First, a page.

As a society our relationship with museums is contradictory and inconsistent. Public funding is harder and harder to come by, yet crowds flock to populist gimmick shows like the MCA’s attendance-record-shattering David Bowie exhibit last year. Appealing to the lowest common denominator can work, but how many Bowie fans will ever visit the MCA again unless there’s a similar pop culture hook? How can the DuSable attract more than the random visitor who decides to stop in on the spur of the moment, while passing by? We get the lion’s share of our information from screens these days so how can we compel people to shut off the blinking lights and experience the fruit of human endeavor first-person? Whether woebegone like that sad Harold Washington diorama or tasteful like the Smart, museums take us out of our everyday routine and attempt to widen our worldview. As depressing as my visit to the DuSable was, my life would be poorer if I hadn’t gone. For all of our sakes I hope we can find a way to keep places like it open and perhaps even find a few bucks to keep the sidewalks shoveled and the lightbulbs burning.

2 Hughes Reviews

A few months ago a copy of The Spectacle of Skill by the late Robert Hughes showed up on my doorstep. It was delivered at the behest of Bookslut, the literary site for which I’d be reviewing it. A month or so later, after finishing the nearly-700-page tome and sending off my review, it occurred to me that I had a bit more to say about it. So I pitched a review to the Chicago Tribune’s Printers Row journal. Bookslut doesn’t pay contributors, so I would not be getting paid twice, but even if they did, I had no intention of cannibalizing or copying my own work. Keeping the file of the first review open to make sure not to repeat myself, I wrote a new piece for the Tribune. Both have now been published and I have yet to hear a question from anyone about what I did. Does this mean no one reads both these publications? Or maybe, as I believe, there is no conflict in writing two reviews of one book. You be the judge. Read the original Bookslut piece here. Then continue to the Trib one, which I’ve helpfully included below to save you scaling their paywall:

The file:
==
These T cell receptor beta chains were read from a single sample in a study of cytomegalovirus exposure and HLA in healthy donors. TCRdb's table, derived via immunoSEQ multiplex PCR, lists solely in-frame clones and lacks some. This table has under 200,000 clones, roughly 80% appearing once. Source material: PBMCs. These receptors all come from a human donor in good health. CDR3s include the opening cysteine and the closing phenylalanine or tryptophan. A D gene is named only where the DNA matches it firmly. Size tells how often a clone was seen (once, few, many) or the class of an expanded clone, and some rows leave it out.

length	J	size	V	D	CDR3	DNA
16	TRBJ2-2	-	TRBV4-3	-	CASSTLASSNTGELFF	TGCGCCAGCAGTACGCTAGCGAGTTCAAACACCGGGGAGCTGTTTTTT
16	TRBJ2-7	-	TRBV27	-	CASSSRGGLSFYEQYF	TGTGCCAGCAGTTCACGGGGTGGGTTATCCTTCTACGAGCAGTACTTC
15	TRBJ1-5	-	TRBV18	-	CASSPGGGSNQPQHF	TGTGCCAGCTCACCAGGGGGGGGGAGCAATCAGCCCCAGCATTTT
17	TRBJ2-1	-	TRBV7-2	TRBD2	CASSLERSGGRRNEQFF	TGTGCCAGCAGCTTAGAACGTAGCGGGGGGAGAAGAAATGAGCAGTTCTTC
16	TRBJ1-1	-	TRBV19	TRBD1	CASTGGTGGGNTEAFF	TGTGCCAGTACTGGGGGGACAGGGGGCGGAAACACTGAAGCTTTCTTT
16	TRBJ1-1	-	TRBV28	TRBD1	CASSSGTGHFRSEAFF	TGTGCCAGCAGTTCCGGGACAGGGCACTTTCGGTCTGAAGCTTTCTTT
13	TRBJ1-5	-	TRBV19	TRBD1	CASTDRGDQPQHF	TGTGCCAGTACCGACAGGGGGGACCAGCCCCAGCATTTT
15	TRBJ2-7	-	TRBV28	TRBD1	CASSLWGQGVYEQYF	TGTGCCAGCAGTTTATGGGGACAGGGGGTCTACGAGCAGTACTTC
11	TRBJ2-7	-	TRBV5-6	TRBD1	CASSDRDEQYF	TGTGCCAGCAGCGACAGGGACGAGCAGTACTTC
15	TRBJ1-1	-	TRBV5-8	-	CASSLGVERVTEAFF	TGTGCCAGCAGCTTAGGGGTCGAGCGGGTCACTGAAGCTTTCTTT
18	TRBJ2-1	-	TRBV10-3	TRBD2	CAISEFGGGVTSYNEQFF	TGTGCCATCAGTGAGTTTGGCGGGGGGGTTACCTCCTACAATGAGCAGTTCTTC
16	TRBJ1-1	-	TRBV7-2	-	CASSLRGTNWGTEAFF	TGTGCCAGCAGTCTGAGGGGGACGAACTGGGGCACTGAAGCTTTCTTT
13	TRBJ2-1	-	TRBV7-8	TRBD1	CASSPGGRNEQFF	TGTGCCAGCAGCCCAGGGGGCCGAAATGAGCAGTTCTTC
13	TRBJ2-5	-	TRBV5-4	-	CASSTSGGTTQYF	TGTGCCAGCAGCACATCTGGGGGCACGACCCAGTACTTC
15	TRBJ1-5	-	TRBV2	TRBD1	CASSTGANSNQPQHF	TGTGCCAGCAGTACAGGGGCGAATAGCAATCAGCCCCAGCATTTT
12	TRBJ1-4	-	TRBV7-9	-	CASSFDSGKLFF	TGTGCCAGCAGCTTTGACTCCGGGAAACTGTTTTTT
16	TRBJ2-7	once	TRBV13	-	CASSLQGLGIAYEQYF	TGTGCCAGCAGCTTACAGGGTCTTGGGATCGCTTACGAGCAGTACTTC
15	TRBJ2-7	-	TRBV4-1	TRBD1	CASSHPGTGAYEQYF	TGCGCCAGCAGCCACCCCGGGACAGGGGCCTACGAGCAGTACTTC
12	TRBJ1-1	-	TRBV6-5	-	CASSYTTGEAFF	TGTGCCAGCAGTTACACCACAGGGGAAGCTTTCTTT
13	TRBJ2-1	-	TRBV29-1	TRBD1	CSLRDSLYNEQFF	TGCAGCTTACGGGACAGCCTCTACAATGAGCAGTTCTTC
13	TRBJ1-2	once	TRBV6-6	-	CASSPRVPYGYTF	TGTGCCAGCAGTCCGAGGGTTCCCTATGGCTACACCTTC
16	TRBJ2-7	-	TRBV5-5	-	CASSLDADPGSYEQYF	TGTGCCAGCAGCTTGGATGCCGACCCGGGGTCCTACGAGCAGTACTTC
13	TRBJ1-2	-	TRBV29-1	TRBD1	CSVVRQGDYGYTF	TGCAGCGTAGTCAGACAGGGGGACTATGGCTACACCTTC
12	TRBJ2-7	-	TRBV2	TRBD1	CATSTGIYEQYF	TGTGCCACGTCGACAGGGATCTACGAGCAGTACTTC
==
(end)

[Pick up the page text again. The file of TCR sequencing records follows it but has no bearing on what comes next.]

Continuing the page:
Robert Hughes (1938-2012) was perhaps the best-known art critic of the second half of the 20th century. He was also the last in a lineage of art historians, beginning with Bernard Berenson (1865-1959) and continuing to Sir Kenneth Clark (1903-1983), who introduced the art and culture of the Old World to the New.

Through some dozen books, two multi-part documentaries, as well as various other televised programs, Hughes’ booming basso championed what he thought to be the pinnacles of human accomplishment, narrated his travels, and sometimes obliterated that which he judged to be worthless. Unlike the vast majority of art writers, Hughes refused to use jargon or obtuse or unintelligible language to describe his subject matter or advance his ideas; that — the clarity of his prose — may be his greatest contribution, rather than any critical judgment he made over his long career.